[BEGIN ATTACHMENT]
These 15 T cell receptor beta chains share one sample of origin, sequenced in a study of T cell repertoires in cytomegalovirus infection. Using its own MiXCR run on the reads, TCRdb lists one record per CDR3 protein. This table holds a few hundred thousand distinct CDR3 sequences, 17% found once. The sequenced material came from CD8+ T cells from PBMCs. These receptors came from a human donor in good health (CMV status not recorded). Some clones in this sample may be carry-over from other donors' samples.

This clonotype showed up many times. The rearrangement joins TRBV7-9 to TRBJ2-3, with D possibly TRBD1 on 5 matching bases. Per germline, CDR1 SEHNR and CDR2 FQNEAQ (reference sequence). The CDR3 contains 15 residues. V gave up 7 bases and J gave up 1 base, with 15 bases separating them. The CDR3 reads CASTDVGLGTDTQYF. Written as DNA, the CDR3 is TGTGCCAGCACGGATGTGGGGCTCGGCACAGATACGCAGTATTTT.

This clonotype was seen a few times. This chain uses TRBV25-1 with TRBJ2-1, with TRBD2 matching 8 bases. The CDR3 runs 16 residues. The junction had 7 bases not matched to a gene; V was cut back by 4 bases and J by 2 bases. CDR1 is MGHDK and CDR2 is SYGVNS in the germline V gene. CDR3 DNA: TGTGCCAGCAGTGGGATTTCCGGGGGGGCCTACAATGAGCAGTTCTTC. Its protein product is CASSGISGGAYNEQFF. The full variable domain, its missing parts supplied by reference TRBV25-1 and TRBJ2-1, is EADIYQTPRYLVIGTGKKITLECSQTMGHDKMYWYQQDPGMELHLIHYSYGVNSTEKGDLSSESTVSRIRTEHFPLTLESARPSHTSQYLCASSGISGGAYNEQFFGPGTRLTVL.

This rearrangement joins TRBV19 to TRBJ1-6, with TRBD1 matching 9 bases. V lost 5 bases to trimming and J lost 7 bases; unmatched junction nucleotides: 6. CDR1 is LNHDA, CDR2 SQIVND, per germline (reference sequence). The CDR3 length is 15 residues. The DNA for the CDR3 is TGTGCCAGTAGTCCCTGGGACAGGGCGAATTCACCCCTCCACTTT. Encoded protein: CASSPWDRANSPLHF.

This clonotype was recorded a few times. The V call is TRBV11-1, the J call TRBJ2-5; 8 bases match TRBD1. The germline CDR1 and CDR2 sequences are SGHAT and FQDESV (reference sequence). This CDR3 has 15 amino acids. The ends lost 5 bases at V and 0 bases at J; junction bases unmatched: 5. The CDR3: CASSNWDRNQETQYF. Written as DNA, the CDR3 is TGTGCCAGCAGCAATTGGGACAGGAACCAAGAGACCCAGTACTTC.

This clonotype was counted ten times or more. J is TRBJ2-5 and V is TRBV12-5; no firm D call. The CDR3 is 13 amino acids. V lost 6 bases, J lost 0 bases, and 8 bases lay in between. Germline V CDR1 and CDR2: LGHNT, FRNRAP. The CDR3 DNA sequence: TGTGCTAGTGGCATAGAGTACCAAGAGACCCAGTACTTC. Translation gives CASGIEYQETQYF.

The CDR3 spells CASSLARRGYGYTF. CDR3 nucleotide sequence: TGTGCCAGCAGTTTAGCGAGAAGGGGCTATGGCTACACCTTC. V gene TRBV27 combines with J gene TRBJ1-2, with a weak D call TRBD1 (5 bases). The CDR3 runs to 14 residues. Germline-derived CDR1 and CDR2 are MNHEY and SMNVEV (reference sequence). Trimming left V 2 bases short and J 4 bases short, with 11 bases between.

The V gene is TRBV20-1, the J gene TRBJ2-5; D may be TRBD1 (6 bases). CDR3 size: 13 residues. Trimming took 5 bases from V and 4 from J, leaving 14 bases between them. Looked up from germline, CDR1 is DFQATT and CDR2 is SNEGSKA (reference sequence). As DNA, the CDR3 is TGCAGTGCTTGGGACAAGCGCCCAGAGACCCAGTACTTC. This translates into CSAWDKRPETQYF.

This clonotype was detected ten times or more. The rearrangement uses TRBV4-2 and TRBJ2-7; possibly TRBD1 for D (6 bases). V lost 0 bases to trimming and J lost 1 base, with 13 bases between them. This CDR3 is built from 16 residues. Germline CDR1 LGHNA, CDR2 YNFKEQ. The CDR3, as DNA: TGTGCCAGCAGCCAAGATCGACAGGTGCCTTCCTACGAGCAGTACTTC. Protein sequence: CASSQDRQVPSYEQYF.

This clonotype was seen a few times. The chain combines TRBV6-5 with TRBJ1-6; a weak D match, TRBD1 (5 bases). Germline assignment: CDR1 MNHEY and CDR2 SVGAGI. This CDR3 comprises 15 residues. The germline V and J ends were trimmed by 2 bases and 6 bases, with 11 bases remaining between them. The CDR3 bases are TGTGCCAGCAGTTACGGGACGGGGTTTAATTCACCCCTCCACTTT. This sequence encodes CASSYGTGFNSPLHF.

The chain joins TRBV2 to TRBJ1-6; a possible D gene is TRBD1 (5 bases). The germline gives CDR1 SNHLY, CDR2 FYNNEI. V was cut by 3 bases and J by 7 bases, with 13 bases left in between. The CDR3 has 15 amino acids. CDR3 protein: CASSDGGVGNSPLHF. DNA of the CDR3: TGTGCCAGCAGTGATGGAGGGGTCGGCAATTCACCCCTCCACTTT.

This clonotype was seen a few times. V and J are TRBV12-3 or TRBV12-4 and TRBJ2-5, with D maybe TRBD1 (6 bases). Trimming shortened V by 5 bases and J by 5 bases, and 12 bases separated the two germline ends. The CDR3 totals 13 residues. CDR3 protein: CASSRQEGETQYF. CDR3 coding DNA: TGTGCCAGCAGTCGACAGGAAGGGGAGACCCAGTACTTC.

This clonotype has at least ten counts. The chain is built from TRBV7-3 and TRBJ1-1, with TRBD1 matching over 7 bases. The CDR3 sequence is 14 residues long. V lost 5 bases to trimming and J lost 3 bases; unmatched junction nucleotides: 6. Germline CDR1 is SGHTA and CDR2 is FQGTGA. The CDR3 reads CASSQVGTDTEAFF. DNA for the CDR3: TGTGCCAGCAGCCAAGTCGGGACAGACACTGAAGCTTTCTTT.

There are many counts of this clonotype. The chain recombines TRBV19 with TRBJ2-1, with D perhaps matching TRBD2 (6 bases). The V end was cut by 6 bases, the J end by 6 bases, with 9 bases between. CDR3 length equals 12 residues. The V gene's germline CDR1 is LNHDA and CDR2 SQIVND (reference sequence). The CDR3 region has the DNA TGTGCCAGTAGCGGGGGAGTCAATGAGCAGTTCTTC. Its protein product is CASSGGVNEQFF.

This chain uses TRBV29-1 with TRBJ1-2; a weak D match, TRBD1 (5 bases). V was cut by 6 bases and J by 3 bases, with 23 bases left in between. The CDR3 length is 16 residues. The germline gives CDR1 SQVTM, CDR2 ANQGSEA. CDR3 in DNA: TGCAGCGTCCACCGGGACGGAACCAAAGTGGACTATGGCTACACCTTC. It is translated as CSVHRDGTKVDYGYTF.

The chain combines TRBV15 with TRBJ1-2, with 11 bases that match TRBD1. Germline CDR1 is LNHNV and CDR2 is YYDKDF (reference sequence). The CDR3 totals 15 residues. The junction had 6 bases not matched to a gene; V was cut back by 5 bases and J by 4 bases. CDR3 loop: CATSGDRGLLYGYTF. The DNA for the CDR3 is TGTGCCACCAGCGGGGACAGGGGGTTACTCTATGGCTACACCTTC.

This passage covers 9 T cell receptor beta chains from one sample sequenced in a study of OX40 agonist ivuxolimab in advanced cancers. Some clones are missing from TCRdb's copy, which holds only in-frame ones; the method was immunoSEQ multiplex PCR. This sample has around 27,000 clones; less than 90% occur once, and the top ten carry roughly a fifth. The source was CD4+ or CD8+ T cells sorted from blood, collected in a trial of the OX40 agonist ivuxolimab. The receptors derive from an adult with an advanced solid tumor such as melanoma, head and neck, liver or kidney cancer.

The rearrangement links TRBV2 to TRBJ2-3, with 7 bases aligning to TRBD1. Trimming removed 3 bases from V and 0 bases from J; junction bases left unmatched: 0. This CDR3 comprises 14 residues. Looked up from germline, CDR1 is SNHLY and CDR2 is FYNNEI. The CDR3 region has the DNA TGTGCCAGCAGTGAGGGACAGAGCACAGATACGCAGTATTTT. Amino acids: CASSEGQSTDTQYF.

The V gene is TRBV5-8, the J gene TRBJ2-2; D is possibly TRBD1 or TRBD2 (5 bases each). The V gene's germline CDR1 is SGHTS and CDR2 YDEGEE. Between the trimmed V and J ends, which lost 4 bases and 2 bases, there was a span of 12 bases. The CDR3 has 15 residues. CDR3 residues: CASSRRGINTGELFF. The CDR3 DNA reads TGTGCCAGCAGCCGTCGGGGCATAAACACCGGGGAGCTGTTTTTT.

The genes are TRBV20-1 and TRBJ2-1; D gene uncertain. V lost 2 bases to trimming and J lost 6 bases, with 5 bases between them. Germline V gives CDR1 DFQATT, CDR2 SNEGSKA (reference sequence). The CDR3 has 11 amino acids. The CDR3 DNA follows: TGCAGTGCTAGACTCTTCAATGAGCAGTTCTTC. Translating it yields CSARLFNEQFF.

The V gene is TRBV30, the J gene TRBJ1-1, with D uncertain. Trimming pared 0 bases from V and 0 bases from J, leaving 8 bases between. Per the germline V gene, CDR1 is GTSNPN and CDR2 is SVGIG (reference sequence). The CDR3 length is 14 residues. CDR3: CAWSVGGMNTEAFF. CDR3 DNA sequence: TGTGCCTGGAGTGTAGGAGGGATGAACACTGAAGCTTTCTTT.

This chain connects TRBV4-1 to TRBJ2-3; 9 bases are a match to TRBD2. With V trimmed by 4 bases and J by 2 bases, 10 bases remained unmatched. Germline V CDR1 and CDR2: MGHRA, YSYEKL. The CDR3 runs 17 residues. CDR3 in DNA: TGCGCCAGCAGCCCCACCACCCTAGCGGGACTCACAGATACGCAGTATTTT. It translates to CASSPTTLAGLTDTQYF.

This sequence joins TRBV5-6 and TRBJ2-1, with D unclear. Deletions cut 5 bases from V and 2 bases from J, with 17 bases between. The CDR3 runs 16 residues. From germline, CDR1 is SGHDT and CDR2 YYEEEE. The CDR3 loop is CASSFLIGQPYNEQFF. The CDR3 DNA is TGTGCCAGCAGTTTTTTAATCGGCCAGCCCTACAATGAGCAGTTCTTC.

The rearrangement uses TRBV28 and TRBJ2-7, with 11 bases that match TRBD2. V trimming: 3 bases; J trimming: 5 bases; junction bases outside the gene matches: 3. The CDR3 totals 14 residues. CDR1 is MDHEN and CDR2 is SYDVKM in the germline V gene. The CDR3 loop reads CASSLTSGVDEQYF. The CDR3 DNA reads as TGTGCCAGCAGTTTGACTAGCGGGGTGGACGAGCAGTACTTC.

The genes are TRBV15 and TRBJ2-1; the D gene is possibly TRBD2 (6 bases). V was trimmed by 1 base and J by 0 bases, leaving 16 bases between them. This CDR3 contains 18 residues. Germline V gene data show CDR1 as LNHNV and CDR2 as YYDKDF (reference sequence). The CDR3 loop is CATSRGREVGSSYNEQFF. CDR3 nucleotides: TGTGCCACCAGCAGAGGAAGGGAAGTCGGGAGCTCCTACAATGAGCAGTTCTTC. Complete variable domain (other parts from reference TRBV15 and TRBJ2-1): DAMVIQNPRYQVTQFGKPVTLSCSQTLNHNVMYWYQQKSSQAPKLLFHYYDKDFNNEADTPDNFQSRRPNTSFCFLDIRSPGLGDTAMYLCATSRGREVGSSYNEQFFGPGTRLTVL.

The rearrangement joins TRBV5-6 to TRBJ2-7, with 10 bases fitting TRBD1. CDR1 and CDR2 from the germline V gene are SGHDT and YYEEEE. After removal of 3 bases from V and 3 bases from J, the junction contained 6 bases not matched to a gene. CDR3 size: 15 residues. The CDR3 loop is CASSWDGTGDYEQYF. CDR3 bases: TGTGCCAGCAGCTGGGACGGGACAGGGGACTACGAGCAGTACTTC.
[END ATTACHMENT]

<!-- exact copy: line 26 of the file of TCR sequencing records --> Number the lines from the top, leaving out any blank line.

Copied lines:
The rearrangement joins TRBV5-6 to TRBJ2-7, with 10 bases fitting TRBD1. CDR1 and CDR2 from the germline V gene are SGHDT and YYEEEE. After removal of 3 bases from V and 3 bases from J, the junction contained 6 bases not matched to a gene. CDR3 size: 15 residues. The CDR3 loop is CASSWDGTGDYEQYF. CDR3 bases: TGTGCCAGCAGCTGGGACGGGACAGGGGACTACGAGCAGTACTTC.